The heat-related viscosity reducing technique is directly proportional to time and temperature. The longer the heat treatment at a constant temperature (preferably in the range of 50° C. to 70° C.) the lower will be the viscosity. Increase in temperature to around 121° C. will reduce viscosity in a shorter time period. However, too high a temperature for too long a time (<121° C. for <60 minutes) results in caramelization and some hydrolysis which relates to an unwanted reduction in molecular weight. In using the filtration technique, the small pore membrane used should have an average pore size of less than about 1.0 micron, preferably less than about 0.5 micron.
The HA of the examples below was made in commercial size batches in accordance with the directions of copending patent application Ser. No. 555,224 with the omission of the β-propiolactone sterilization and, for the HA reported on in Tables 1 and 3, with the addition of the winding technique at each precipitation. A very important aspect of our HA product is that it has a relatively high molecular weight (e.g. at least about 1,000,000, preferably at least 1,800,000) and an artificially produced viscosity (e.g. less than about 500, preferably less than about 150 centistokes as a 1% aqueous sodium salt solution). Our two methods of lowering viscosity without substantially lowering high average molecular weight are illustrated in the examples and tables below (in which molecular weight is by FPLC and viscosity is of a one weight percent aqueous 37° C. solution of NaH unless otherwise indicated).
A process which results in increased molecular weight and viscosity of HA involves use of a continuously moving device immersed in a bath of non-solvent for HA or NaH to which precipitating HA or NaH will adhere. A preferred specific winding apparatus, herein called a "winder", imparts a rotational shear to the liquid medium into which the HA is precipitated and provides a moving substrate to which the precipitating HA can attach. The winder is constructed of stainless steel rods or bars, arranged in a vertical orientation, and is mounted on a rotating shaft. A vertical shaft is preferred. The shaft is rotated by a motor, the speed of which can be controlled. The exact size and configuration of the winder can vary according to the size of the container and the amount of HA to be collected. A cage-like configuration consisting of a rotating wire mesh cylinder is preferred. Using this winder the method of production of high molecular weight and high viscosity HA is as described below.
The solution of sodium hyaluronate is delivered into a container of a non-solvent, preferably ethanol, in a fine stream, or multiple streams. Upon contact with the non-solvent the product is immediately saturated with the non-solvent and therefore precipitated in long strings. These strings are maintained in motion by the rotation of the winding apparatus, which, in turn, imparts a rotating motion to the non-solvent in the container. Upon contact of the precipitated string of insoluble sodium hyaluronate with the "fingers" or vertical rods of the winder, the precipitate becomes attached. Since the product tends to adhere to itself, and to most surfaces, it then accumulates on the winder. It is thought that this adherence to itself produces longer polymers which form numerous interresidue hydrogen bonds which in turn result in a higher molecular weight and viscosity. By using a container which can be drained from the bottom, it is then possible to remove the now diluted non-solvent from the container and to introduce a solution of water or buffer as desired. The precipitated product can thus be resolubilized in the container without further handling. It should be noted that Bracke teaches away from a procedure such as this. Bracke repeatedly emphasizes the fact that the ethanol-HA solution should not be stirred or mixed.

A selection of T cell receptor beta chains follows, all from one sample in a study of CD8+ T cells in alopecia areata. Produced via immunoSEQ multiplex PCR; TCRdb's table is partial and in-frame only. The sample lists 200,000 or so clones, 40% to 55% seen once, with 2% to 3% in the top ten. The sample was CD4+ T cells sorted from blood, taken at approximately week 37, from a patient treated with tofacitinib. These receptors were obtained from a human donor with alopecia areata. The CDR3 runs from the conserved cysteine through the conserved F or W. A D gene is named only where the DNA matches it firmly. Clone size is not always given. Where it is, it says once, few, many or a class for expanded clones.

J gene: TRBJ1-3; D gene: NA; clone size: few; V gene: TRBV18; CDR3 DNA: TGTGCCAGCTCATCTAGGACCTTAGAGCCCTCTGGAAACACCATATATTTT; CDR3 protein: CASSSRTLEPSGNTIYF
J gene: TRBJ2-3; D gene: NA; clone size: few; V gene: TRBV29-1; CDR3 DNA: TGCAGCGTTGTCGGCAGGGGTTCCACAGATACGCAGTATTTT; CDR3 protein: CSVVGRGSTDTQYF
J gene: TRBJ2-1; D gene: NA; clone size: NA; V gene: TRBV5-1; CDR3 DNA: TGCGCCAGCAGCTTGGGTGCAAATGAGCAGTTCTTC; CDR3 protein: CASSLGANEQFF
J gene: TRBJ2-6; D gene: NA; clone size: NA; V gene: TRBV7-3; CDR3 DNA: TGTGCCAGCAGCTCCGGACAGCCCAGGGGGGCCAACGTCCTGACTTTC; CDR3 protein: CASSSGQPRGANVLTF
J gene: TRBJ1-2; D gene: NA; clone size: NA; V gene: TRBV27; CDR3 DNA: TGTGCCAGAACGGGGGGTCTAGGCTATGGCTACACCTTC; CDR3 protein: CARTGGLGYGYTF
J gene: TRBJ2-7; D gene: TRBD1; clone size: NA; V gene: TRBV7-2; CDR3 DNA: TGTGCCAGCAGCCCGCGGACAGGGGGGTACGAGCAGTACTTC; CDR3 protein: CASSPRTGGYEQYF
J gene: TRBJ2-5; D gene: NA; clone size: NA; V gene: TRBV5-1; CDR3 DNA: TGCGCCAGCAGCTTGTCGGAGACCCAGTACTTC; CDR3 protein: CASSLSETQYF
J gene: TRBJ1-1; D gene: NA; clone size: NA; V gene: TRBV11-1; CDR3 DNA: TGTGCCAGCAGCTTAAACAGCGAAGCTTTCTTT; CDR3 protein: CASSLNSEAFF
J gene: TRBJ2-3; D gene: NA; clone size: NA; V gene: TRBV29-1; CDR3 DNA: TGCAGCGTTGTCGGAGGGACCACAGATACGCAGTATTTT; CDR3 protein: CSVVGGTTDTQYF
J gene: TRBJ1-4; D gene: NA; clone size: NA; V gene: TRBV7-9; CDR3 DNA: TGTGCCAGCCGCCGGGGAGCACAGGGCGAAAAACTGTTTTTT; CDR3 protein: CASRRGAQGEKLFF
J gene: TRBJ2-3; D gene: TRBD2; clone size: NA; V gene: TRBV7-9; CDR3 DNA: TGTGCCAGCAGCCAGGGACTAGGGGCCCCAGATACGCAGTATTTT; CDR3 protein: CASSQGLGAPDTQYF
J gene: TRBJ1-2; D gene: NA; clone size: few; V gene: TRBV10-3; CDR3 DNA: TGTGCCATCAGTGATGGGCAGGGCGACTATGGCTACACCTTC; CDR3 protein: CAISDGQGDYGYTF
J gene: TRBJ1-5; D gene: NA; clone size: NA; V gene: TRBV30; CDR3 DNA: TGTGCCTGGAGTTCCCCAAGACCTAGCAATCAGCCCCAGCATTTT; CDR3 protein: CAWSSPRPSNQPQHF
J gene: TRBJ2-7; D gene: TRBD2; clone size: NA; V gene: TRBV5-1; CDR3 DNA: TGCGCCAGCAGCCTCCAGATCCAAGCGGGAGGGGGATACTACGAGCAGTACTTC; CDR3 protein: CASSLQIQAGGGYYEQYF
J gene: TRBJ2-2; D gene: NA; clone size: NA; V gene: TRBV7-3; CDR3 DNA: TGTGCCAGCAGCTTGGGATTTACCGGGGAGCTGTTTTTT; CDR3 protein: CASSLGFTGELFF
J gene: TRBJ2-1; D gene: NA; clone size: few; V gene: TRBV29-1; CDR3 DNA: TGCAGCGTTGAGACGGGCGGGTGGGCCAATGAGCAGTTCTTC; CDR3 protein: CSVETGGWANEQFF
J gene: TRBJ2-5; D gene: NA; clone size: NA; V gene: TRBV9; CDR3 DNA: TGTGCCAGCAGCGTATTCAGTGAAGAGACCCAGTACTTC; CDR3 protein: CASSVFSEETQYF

Heat Treatment Method: Tables 1-3 demonstrate the effect of heat on viscosity. All viscosities were measured by a Cannon-Manning Semi-Micro Viscometer using the procedure described in ASTM D445 and D2515 at 37° C. and are recorded in centistokes (c/s). Molecular weight was determined via gel filtration (Heftmann, Chromatography) using a Fast Protein Liquid Chromatograph (FPLC) and a TSK HW 65F or TSK HW 75F column according to the following procedure:
To provide a liquid chromatography method with which to estimate an average weight for the Sodium Hyaluoronate molecule in relation to known standard molecular weight averages.
Applicable to all in-process raw materials and/or finished product samples of Sodium Hyaluronate.
Gel Filtration (Size Exclusion Chromatography) can determine molecular weight information by comparing analyte peak elution volumes to a standard curve prepared from analysis of substances similar in molecular shape and density which also have a known molecular weight average. To be effective, the standard curve should be prepared from a range of molecular size standards within which the analyte of interest will fall.
4.1 Instrument Parameters
Column--Fractogel TSK HW 65F (EM Sciences) Fractionation range=50,000-5,000,000 MW (globular species)
Column Size--50 cm±2 cm×1.6 cm ID gel bed
Mobile Phase--PBS-P (Formula attached) 0.22μ Filtered (150 ml/injection)